The new British research is the first to reveal striking differences in areas of the brain based on scans taken before and after a coronavirus infection.[nbcnews.com – 2022.03.07] During at least the first few months following a coronavirus infection, even mild cases of Covid-19 are associated with subtle tissue damage and accelerated losses in brain regions tied to the sense of smell, as well as a small loss in the brain’s overall volume, a new British study finds. Having mild Covid is also associated with a cognitive function deficit.
These are the striking findings of the new study led by University of Oxford investigators, one that leading Covid researchers consider particularly important because it is the first study of the disease’s potential impact on the brain that is based on brain scans taken both before and after participants contracted the coronavirus.
The research, which was published Monday in Nature, also stands out because the lion’s share of its participants apparently had mild Covid — by far, the most common outcome of coronavirus infections. Most of the brain-related studies in this field have focused on those with moderate to severe Covid.
Gwenaëlle Douaud, an associate professor at the Nuffield Department of Clinical Neurosciences at Oxford and the paper’s lead author, said that the excess loss of brain volume she and her colleagues observed in brain scans of hundreds of British individuals is equivalent to at least one extra year of normal aging.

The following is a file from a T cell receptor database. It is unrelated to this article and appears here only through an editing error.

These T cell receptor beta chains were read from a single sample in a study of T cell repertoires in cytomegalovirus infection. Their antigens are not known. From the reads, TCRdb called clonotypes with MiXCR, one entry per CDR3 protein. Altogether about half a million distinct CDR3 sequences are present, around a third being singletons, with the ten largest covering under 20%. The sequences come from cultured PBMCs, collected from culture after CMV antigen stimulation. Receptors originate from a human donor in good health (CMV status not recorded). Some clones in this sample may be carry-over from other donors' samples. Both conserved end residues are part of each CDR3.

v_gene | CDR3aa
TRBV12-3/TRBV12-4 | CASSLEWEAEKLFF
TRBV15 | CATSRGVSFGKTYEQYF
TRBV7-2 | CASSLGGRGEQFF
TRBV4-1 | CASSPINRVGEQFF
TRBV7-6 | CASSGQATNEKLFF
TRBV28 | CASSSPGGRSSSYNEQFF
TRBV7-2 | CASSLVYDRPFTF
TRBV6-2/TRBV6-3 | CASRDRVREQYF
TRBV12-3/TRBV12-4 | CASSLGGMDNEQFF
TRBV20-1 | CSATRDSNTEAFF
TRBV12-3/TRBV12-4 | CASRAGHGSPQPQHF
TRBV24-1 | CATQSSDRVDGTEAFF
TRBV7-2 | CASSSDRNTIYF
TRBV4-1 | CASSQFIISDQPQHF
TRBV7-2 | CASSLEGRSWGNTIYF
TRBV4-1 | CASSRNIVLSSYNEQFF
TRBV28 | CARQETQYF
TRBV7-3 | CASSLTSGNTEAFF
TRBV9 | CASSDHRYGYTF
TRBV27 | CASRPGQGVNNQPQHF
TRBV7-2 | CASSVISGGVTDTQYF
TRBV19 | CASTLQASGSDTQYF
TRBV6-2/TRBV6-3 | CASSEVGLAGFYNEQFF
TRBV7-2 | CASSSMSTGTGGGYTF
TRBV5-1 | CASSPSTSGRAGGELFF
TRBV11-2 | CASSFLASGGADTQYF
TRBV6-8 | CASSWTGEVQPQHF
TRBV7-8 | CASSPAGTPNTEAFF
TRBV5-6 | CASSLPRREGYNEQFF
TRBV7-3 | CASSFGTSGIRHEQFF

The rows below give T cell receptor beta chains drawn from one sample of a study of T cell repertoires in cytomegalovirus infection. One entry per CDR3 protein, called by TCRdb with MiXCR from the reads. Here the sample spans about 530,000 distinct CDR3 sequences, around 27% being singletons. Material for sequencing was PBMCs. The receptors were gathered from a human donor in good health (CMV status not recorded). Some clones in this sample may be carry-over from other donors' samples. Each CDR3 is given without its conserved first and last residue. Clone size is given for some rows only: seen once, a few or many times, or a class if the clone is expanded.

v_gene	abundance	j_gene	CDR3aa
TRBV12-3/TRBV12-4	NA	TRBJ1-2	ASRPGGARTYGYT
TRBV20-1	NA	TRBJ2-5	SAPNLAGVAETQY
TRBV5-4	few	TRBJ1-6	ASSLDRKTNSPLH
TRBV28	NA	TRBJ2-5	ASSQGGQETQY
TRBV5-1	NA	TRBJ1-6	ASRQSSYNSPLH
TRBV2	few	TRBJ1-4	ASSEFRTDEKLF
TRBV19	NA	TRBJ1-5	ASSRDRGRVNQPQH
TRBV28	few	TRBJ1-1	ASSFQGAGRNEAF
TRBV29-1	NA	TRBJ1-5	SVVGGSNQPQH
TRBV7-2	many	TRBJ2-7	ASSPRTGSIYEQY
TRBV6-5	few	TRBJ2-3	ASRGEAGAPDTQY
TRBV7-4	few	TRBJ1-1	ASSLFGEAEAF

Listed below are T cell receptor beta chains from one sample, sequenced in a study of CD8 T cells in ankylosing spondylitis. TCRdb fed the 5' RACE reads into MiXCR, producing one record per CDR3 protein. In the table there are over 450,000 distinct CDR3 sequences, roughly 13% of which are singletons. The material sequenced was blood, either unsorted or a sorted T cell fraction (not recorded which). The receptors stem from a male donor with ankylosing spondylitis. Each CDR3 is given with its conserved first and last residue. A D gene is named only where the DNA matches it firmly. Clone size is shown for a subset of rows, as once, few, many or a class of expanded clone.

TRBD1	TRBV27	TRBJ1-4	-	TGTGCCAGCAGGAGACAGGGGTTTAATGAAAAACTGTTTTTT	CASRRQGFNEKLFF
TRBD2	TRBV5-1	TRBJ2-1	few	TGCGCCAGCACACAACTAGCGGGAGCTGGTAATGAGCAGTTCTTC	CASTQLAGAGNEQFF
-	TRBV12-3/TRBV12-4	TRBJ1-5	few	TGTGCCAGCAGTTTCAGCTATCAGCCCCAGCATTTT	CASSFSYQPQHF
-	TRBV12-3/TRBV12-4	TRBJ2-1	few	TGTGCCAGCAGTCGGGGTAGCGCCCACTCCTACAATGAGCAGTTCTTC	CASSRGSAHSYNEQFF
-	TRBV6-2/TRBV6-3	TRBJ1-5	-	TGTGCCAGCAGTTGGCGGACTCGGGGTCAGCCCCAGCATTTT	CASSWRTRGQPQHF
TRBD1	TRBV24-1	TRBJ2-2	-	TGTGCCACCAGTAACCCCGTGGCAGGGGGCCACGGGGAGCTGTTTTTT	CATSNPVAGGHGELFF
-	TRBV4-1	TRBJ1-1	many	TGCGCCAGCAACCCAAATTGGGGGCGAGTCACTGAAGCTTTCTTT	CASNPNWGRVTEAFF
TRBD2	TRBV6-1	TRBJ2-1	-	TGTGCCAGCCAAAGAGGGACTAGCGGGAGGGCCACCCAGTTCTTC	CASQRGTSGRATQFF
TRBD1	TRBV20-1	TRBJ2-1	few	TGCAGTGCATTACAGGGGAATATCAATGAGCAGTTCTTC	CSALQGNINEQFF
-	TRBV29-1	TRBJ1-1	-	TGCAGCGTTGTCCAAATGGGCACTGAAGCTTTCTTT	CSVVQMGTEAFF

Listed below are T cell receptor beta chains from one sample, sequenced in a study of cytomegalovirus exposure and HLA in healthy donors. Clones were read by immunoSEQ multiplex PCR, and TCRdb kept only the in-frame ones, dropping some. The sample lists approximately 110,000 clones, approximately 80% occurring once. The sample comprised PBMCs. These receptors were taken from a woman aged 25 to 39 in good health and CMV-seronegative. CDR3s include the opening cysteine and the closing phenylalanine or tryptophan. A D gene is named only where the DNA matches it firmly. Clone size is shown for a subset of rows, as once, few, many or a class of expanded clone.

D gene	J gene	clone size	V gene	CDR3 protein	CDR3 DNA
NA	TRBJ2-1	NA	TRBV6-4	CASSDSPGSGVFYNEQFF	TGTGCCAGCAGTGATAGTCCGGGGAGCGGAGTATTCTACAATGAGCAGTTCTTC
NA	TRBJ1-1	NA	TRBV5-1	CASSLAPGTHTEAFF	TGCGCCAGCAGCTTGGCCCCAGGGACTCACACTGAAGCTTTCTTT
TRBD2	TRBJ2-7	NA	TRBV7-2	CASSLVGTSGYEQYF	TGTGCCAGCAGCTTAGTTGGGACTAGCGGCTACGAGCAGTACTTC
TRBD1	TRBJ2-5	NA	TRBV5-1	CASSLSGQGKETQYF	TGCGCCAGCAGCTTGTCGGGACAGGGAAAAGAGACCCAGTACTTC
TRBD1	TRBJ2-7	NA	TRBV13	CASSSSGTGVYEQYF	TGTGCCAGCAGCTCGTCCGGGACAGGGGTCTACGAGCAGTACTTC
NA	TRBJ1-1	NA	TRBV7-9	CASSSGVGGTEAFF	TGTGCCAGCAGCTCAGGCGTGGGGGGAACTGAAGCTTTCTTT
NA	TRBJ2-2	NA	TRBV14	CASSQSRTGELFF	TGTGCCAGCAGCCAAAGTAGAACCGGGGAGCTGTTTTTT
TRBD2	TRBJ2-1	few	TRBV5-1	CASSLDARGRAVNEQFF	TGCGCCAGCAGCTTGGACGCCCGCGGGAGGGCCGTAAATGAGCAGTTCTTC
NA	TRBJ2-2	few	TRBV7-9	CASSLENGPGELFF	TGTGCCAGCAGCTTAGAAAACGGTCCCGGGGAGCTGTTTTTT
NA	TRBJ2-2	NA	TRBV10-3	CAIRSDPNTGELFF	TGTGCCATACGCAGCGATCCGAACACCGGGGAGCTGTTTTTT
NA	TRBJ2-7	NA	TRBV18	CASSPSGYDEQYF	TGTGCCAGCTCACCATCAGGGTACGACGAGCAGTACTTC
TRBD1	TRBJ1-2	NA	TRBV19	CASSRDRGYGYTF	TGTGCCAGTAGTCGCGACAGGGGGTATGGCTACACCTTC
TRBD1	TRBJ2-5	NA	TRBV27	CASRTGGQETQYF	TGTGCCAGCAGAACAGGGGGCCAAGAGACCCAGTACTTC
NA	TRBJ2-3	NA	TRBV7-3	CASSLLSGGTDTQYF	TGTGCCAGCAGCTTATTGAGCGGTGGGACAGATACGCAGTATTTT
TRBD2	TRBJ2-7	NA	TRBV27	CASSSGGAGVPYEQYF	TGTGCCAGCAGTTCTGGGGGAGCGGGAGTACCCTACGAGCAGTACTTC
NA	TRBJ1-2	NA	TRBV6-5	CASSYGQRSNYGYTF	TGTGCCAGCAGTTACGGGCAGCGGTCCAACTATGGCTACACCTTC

“It is brain damage, but it is possible that it is reversible,” she said. “But it is still relatively scary because it was in mildly infected people.”
Douaud and her team relied on a rich data source: the United Kingdom Biobank. Before the Covid pandemic began, this mammoth database already had on hand tens of thousands of brain MRIs of people in Britain, along with responses to surveys about their diets and lifestyles and results from cognitive function tests.
It would be normal for adults within the study’s age range to lose a small amount of brain tissue after three years of aging, the researchers note. But compared with the control group, those who had Covid experienced an additional 0.2 percent to 2 percent loss of brain tissue in regions which are mostly associated with the sense of smell — specifically, in the parahippocampal gyrus, the orbitofrontal cortex and the insula.
The overall brain volume in people with Covid declined by an extra 0.3 percent over those without the disease.
Older participants experienced all these excess brain-related declines more profoundly.
The study offers no indication whether a Covid vaccination would mitigate the risk of such changes. The participants tested positive for the disease between March 2020 and April 2021, before the vaccines were widely available in the U.K.